Tomorrow, Friday, August 26 is Daffodil Day, the New Zealand Cancer Society’s flagship fundraiser, and Clutha’s volunteers will be out in force to raise prevention awareness as well as funds to fight for sufferers and families afflicted by the disease.
‘‘We’ve known about the links between tobacco and cancer for a long time,’’ Cancer Society Support Care co-ordinator for South and West Otago Diana Power said.
‘‘Reducing and quitting smoking is one of the most pro-active steps you can take to reduce cancer risk and improve overall health.
‘‘A more recent development is that we’re feeling people are ready to be educated about alcohol.’’
The Cancer Society follows advice of the World Cancer Research Fund and International Agency for Research on Cancer, agencies which look at thousands of studies, involving millions of people with cancer and their use of alcohol.
This helps estimate the number of people whose cancer is related to alcohol and all agree that alcohol is a cause of many types of cancer.
Alcohol and its breakdown products such as acetaldehyde can cause cell change in the mouth and throat and may also affect the function of hormones such as oestrogen, causing cells to divide and develop faster, increasing the chance of cancer.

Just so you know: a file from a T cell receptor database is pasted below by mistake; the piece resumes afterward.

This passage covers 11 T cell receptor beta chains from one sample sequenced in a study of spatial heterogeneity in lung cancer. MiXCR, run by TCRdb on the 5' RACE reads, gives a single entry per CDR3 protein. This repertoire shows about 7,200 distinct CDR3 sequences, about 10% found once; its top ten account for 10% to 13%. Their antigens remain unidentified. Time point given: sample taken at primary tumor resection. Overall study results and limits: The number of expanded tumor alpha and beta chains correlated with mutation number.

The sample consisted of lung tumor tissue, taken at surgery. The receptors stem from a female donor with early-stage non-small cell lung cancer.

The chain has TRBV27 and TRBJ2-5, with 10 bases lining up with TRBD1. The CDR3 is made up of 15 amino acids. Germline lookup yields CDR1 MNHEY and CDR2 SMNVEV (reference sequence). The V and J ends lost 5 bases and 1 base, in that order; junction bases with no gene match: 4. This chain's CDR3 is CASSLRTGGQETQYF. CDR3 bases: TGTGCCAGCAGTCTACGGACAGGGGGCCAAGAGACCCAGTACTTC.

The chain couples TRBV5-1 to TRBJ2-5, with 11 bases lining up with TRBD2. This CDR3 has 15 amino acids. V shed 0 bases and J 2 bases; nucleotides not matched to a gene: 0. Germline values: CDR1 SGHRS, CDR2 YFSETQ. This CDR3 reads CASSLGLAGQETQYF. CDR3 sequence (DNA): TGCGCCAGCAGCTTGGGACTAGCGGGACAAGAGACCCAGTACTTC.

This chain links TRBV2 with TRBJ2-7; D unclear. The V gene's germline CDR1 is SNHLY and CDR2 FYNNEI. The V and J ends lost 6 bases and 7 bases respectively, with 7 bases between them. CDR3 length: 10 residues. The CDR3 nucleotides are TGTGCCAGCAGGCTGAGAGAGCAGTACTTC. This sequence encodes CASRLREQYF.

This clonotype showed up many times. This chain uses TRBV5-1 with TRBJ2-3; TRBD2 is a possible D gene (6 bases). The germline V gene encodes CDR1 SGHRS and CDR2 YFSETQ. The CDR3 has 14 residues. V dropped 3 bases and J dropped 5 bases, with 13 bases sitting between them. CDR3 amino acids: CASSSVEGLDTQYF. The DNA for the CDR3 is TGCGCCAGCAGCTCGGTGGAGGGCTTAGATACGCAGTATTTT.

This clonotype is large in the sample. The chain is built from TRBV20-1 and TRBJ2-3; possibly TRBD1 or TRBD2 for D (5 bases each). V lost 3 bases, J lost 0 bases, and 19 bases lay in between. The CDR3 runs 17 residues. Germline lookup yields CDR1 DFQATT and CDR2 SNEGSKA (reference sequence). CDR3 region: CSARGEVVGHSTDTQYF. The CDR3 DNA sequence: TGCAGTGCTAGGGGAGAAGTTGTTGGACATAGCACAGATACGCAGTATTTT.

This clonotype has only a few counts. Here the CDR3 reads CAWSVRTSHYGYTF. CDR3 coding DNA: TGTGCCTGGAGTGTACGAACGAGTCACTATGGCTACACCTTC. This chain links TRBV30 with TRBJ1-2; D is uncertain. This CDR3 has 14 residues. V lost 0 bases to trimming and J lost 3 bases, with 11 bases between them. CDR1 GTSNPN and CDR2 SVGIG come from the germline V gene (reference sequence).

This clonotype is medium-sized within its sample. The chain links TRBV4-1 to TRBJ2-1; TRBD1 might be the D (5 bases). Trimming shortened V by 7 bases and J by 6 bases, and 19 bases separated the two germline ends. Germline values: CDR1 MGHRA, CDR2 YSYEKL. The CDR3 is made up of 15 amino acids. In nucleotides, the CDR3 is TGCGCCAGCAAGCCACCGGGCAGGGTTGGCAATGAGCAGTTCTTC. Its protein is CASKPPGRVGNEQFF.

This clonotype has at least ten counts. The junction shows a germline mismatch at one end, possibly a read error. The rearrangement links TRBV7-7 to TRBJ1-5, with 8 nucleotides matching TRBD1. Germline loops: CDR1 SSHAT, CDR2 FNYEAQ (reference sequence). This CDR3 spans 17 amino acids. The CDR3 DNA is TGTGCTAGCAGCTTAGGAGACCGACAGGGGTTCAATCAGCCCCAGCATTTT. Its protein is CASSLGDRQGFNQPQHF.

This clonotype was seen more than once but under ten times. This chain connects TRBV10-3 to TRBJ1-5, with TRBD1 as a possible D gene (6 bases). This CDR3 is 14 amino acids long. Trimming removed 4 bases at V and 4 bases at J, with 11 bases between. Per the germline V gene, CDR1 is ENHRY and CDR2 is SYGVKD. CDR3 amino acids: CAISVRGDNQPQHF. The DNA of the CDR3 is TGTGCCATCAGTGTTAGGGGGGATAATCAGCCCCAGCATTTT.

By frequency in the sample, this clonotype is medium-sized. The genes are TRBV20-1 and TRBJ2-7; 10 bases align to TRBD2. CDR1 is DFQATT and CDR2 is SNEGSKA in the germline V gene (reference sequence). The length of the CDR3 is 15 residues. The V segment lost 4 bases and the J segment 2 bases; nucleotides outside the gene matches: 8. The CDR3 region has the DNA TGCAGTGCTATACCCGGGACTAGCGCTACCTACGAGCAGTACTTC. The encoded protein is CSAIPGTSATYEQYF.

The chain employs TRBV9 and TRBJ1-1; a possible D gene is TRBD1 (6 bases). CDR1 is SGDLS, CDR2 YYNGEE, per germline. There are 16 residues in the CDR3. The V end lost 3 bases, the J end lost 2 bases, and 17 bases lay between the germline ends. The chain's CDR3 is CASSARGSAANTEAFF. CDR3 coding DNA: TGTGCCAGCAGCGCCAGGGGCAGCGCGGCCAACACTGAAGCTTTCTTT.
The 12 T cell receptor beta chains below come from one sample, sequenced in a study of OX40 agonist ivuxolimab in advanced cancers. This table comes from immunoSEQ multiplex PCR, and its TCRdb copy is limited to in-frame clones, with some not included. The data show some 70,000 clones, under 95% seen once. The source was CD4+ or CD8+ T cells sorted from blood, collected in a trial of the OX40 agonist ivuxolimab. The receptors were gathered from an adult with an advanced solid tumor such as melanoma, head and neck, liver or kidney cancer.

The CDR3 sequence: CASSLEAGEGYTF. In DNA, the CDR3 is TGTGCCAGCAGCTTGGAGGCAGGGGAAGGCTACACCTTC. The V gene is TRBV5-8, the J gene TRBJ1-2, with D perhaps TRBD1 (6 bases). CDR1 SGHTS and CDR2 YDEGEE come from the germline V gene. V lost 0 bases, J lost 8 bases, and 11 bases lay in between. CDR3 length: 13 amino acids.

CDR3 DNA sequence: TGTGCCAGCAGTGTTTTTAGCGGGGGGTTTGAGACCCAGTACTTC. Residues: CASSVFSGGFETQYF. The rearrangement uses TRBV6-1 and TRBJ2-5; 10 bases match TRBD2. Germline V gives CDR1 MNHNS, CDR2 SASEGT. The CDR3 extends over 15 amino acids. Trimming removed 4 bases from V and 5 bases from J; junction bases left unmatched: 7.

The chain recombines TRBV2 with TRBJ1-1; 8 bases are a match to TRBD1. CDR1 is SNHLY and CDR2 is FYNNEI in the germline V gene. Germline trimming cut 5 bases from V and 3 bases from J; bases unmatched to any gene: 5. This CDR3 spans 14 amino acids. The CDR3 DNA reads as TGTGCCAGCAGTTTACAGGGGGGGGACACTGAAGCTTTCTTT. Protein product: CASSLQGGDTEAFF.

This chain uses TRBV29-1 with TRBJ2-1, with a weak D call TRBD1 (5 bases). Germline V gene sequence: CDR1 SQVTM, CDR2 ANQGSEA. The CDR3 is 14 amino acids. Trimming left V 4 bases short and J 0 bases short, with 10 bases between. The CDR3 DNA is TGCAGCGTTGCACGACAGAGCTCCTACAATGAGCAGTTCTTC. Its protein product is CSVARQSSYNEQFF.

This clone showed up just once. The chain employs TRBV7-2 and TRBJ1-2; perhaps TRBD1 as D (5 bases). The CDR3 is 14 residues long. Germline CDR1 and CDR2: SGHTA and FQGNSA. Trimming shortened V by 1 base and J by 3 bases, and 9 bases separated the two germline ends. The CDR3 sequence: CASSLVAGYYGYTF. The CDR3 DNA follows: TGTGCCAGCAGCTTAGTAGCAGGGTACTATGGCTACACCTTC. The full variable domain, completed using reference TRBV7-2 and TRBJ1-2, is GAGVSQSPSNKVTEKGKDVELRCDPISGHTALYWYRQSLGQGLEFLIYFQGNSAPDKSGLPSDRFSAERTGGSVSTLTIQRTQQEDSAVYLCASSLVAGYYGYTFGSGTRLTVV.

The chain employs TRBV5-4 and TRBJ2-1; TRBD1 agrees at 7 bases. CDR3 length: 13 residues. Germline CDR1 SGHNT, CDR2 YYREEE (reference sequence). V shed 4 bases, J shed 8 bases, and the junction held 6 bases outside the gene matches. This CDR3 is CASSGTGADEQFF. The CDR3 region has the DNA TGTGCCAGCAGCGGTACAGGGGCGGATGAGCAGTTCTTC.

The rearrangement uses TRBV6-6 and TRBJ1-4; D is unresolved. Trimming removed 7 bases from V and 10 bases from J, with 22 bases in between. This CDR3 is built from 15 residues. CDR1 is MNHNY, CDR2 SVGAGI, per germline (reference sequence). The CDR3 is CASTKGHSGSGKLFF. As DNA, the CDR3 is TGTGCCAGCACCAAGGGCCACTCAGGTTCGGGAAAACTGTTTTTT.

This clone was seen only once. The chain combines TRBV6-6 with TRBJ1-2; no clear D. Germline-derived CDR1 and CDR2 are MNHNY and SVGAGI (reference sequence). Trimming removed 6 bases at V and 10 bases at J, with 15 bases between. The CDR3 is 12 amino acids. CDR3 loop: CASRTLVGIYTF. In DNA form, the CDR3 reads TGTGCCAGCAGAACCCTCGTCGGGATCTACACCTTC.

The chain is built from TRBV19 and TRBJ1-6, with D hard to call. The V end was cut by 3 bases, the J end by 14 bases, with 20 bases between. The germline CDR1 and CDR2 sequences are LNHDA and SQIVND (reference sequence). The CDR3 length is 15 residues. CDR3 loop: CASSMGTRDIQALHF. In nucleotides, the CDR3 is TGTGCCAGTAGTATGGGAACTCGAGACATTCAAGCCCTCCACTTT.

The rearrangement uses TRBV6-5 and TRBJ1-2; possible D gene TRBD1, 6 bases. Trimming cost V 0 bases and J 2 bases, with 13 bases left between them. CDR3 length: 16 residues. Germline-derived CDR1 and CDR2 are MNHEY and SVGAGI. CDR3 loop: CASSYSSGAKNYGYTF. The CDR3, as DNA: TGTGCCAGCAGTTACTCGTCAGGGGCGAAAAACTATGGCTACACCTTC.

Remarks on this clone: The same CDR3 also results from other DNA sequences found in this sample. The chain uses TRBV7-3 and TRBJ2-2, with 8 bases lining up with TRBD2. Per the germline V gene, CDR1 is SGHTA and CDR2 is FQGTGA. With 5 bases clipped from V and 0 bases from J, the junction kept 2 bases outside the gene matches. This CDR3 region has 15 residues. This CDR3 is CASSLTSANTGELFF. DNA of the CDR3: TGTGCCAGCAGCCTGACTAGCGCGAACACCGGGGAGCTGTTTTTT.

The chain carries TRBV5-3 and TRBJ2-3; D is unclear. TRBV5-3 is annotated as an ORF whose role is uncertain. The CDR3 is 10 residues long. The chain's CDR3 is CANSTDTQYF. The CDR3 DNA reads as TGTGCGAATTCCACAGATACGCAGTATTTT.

Of course, when cancer risk depends on so many things, including age and genetics, it is difficult to determine the specific cause of each individual’s illness, and the society promotes the adoption of healthy habits across the board.
‘‘We’re fighting a long-term battle and we’re about risk reduction as well as support care,’’ Mrs Power said.
‘‘One in three cancers are preventable, so we lobby government for better health policy, like Smokefree New Zealand.
‘‘Diet awareness is a powerful tool to reduce cancer risk. Think about reducing processed foods including takeaways.
‘‘We need to return to an understanding that ‘treat’ foods are for treats; they are not meant for daily fare.
‘‘It’s vital for people to understand exercise can mean just a daily walk. Young people especially need to be more active, but it doesn’t have to be hard-out.’’
Cancer Society volunteers soon become aware that with the medical sector focused on the practical, physical aspects of the disease, the volunteer role fills the tremendous need for mental and emotional support.
It’s natural that people are reluctant to talk about the deadly and debilitating disease, yet there are few people with no connection to cancer.
‘‘We have different keepsake options at Daffodil Day stalls but I’ve seen people just slip a $50 note into the donation box and carry on without saying a word,’’ veteran volunteer Ann Davies said.
‘‘So many people are familiar with the disease and what the society is here to do about it.’’
Local cancer battler Alan Butler had extensive experience of both.
‘‘Cancer will make you feel powerless,’’ he said.
‘‘But there is help and there are options and the Cancer Society deserve everybody’s help to bring those options and show us we still have power.’’